Max originally wanted to call this "General Grant and Private Twain," because much of it concerns the post-Civil War friendship between those two Scotch-drinking, cigar-smoking, prose-writing giants. The novel begins with Grant's decision in 1880 to seek a third term as Presidenthe will fail, not for the first time in his lifeand ends with his heroic struggle to write his Memoirs as he lies dying of throat cancer. Twain will publish them. The leading twerp of the 19th century, historian and novelist Henry Adams, also makes a malign appearance, along with his wonderful wife Clover.
Bantam Books, May 2001, ISBN 978-0553380187
"Serious, intricate... gripping... Byrd is an expert a linking the products of his own imagination with historical facts."
"Historical fiction doesn't get any better than this."
"With the license and gifts of a first-rate novelist, Max Byrd has managed in Grant to reveal the man far better than those who have tried before."
"A vibrant, stunning story of Grant's last years, but best of all, a gripping tale of 'the reborn nation on the other side of the war.'"
"Splendid . . . nothing less than a visit with greatness."
In 1784, Jefferson, the newly appointed American ambassador to the court of Louis XVI and Marie Antoinette, arrives in Paris—a city adrift in intrigue, upheaval, and temptation that will challenge his principles, incite his passions, and change him forever.
Through the eyes of his impressionable young secretary, William Short, readers watch as the future president builds his dream of America with fellow patriots John Adams and Ben Franklin, while struggling between political ambition and an unexpected crisis of the heart with a woman who has the power to destroy him. Behind the face this complex Virginian shows the world, Thomas Jefferson is an enigmatic statesman who fights for individual liberty even as he keeps slaves, who champions free will even as he denies it to his daughters, and who holds men to the highest standards of honor—even as he embarks on a shadowy double life of his own.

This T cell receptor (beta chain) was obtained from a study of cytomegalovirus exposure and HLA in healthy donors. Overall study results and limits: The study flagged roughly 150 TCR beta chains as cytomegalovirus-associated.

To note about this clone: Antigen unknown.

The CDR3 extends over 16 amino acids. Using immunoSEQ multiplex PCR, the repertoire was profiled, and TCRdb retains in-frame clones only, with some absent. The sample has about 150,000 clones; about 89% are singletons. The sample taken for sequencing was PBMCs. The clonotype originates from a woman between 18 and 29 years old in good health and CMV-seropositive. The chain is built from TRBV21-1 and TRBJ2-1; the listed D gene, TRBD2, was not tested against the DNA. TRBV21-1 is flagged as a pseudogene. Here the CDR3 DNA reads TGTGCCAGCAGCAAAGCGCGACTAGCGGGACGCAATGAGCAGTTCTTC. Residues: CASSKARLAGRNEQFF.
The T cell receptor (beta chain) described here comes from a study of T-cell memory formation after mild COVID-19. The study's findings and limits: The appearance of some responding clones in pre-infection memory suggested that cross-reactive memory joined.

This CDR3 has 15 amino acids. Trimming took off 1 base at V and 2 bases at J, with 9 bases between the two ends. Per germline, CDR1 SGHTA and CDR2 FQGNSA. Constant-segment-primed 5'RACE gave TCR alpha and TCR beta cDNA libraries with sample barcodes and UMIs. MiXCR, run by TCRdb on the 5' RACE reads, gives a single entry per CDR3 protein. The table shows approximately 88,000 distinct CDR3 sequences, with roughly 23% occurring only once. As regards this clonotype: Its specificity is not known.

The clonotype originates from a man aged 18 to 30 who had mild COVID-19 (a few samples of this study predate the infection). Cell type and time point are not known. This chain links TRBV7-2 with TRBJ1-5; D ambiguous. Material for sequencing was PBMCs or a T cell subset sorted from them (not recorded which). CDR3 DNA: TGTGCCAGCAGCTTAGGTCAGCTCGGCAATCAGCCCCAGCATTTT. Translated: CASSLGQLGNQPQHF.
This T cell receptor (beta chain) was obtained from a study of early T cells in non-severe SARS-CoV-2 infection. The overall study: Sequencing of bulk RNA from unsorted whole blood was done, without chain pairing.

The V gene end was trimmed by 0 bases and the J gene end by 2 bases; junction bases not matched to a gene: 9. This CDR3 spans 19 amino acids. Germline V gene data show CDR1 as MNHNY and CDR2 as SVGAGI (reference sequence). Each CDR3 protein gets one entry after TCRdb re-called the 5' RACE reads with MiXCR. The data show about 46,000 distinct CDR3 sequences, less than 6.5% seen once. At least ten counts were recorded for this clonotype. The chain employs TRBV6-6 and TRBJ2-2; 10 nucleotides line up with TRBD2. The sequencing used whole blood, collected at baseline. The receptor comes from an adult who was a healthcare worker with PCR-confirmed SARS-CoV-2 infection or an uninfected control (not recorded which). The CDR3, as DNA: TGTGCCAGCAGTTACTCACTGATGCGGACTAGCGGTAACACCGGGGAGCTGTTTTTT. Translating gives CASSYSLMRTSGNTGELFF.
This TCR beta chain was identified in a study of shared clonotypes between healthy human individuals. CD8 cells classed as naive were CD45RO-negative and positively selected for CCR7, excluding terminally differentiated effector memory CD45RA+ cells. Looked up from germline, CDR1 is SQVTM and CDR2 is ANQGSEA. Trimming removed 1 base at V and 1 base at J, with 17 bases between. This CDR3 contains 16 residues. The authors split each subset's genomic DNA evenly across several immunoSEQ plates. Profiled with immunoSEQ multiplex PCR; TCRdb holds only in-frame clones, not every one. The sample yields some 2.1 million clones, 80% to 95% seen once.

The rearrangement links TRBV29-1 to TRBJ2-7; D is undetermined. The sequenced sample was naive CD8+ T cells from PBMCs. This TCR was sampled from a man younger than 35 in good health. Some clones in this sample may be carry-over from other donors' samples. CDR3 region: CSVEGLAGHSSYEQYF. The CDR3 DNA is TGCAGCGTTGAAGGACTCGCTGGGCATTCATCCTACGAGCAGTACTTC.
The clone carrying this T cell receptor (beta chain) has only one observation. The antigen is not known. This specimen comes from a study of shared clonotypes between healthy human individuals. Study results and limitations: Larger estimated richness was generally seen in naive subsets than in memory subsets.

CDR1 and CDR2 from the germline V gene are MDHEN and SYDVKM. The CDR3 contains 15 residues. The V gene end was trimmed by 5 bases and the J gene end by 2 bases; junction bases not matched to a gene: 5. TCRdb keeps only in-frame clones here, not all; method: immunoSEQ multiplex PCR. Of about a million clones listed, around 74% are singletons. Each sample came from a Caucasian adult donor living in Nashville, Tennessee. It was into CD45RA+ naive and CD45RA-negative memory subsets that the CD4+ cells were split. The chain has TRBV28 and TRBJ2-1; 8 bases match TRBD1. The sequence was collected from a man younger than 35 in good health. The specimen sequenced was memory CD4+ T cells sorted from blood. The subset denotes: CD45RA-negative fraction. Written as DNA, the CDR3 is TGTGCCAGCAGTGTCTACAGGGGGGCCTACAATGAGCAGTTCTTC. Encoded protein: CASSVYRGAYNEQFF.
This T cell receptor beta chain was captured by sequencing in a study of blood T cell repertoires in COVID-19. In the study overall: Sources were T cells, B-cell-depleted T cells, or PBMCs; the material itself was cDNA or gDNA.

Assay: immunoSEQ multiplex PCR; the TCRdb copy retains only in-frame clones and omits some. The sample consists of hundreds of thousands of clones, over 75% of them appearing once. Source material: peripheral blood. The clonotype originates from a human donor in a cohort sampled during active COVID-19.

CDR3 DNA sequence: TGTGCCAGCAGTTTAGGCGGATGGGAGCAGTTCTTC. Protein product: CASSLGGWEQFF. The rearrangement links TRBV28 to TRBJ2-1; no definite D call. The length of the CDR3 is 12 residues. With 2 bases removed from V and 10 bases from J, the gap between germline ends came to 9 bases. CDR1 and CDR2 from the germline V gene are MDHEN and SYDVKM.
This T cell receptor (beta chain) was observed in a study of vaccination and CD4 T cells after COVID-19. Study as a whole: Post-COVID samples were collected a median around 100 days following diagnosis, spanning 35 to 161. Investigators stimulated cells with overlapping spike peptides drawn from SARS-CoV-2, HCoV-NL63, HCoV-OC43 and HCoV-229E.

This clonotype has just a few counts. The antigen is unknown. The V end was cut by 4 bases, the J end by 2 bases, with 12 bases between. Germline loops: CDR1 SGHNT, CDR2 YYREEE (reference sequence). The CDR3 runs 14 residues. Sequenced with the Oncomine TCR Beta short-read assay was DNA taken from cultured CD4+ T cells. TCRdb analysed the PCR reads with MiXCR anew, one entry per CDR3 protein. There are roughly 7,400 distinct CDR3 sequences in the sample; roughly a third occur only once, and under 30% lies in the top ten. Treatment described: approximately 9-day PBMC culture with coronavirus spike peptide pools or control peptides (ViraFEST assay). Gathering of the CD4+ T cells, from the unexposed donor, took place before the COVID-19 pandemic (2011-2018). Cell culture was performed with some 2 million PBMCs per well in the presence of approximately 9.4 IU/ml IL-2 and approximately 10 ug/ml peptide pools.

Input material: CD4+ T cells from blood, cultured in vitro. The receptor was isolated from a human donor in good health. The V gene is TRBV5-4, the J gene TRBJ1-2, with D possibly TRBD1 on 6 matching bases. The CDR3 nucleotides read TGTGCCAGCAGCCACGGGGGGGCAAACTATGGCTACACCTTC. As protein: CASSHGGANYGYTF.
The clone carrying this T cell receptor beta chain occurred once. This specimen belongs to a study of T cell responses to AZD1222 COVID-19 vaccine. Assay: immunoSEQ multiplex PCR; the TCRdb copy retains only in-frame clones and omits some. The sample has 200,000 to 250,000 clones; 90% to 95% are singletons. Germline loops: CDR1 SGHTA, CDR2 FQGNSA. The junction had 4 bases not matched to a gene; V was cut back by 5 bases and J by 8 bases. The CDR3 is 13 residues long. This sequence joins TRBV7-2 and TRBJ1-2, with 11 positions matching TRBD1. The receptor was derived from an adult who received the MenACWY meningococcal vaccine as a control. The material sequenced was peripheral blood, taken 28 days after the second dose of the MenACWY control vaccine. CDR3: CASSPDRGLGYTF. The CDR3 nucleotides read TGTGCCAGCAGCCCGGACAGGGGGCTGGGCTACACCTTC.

Cameo appearances by the irresistible bon-vivant Gouverneur Morris and Jefferson's personal slave, James Hemings.Bantam Books, February 1998, ISBN 9780553379372
"A wonderfully vivid novel that brings the Sage of Monticello to life. Jefferson has the organic intimacy of a novel that has sprung full-blown from the imagination of its creator."
"Max Byrd's historical novels about the third and seventh presidents bring both men alive in ways that only a literary imagination can."
"Superb . . . fascinating in the psychological insight it provides to one of the greatest Americans . . . a truly memorable book."
"Absolutely splendid historical fiction that resonates with international, provincial, and individual passion and drama."
"A real tour de force."
He became a legend during the War of 1812. He was a slave owner, land speculator, and Indian fighter. He stole another man's wife, murdered men in duels, and ordered military executions. But Andrew Jackson was also an impassioned supporter of universal suffrage and an ardent believer in the will of the people. Here the story of our controversial seventh President is told from a variety of viewpoints, including that of a young writer named David Chase who discovers, on the eve of the presidential election, a secret that could change the future of the nation. Along the way, readers encounter such notable figures as John Quincy Adams, Aaron Burr, and Sam Houston, and bear witness to an America in transition—and a man as unpredictable as democracy itself.
Bantam Books, February 1998, ISBN 978-0553379358
"With Jackson, Byrd has vaulted into the front rank of American historical novelists."
"Vivid and compelling . . . a convincing and intriguing portrait of Jackson as he might have been."
"Full of action, emotion, and insight, Max Byrd's Jackson deserves to stand with the finest works of historical fiction."
"Grounded in excellent, detailed historical research, Byrd paints a rich, multilayered portrait."